Inflation has significant implications for retirement planning. If we define inflation as the rate of increase in the cost of living, then it is fairly obvious that we need to allow for inflation in future living costs when we save and invest for our retirement. The longer the time horizon the greater the effects of inflation.
Inflation is like compound interest working against you
Through much of the last 10-15 years people have been generally unconcerned about inflation - after all the official inflation rate (known as the consumer price index (CPI)) was running at around 2% or so a year. This was often misleadingly described as "benign". But even at 2% pa, over a working career of 30+ years and a retirement of similar duration, any annual increases in the cost of living will have a significant effect. Look at it this way - long term inflation is like compound interest working against you.
Inflation is rising
The last few years have seen a material increase in the rate of inflation and a growing awareness that the CPI number is an unreliable measure of the cost of living. Accurately guessing the rate at which your living expenses will increase in the future is now a more critical component of retirement planning than it has been for some time.
Worked example - 3% v 4% inflation rate
Consider the difference between rates of inflation of 3% pa and 4% pa over a lifetime of working and a lengthy retirement.
Using this calculator I took as an example a 30 year old person who starts with a salary of US$80,000 and savings of $50,000 and who wishes to retire at age 60 with replacement of 80% of pre-retirement income. Rates of return both before and after retirement of 8% pa have been assumed and social security has been disregarded.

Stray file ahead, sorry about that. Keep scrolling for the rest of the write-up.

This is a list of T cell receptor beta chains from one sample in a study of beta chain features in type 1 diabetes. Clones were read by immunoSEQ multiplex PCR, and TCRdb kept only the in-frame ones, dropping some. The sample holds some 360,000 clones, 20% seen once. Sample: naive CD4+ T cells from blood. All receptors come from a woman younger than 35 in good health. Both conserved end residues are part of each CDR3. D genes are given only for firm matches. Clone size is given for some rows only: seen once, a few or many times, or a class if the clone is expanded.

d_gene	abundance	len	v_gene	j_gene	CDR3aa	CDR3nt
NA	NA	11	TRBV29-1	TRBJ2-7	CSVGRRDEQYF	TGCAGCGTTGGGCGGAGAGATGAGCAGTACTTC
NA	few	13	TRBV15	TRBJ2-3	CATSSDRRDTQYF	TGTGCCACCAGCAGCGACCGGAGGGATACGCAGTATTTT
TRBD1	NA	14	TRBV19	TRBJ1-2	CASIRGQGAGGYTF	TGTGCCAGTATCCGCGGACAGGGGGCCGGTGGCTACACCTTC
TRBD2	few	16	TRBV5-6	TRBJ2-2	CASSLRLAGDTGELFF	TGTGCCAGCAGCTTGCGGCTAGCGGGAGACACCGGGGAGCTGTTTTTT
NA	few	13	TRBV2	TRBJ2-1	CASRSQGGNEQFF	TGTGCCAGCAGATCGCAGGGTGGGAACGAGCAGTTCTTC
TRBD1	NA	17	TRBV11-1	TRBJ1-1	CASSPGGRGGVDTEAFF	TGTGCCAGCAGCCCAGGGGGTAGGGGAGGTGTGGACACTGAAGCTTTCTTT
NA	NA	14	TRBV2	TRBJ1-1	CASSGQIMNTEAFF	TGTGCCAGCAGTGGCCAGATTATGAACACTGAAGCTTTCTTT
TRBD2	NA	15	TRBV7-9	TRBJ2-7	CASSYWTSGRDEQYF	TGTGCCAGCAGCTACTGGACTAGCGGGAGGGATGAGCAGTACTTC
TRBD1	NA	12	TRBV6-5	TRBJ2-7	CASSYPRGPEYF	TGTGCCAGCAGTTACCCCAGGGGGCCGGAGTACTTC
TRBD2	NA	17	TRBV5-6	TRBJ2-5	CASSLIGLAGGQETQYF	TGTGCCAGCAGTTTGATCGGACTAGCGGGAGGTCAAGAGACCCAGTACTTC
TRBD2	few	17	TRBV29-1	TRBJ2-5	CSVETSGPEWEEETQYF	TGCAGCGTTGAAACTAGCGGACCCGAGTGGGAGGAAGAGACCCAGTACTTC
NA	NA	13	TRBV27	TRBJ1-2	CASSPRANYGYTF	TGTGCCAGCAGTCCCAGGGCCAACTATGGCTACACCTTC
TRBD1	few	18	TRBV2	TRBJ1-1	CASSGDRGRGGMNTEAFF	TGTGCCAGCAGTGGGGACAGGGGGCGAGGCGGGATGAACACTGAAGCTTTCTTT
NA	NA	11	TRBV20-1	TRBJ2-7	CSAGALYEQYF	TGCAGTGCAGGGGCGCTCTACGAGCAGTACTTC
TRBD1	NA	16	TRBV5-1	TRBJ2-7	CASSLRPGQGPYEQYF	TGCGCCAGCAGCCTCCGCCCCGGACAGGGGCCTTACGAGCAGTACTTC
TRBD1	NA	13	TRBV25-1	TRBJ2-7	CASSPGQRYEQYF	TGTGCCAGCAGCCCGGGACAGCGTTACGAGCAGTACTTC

If the inflation rate is set at 3% pa, our future retiree needs to save 17.5 % of his or her annual income to achieve the desired level of income in retirement.
What happens if the inflation rate is raised to 4% pa? The required savings rate increases to a staggering 26% of annual income.
This shows just how vital it is to get the inflation assumption correct at the beginning of a savings plan. If you want to understand just how damaging delaying savings can be, try running a spreadsheet where you start with a savings rate based on 3% pa inflation and realise 5 years later that inflation has actually been running at 4% pa. The amount of extra savings needed to "catch up" with the resulting shortfall is quite sobering.
The blunt message is that not only does inflation matter but the assumptions you make about the rate of inflation in your personal cost of living over the course of your working life and your retirement are critical. A person who underestimates the long term effects of inflation runs the risk of living on a diet of cat food in his or her old age (or not being able to retire at all).
Note: doing your own spreadsheet and playing with different assumptions and other input variables is a good way of learning how sensitive your retirement plans are to changes in those variables.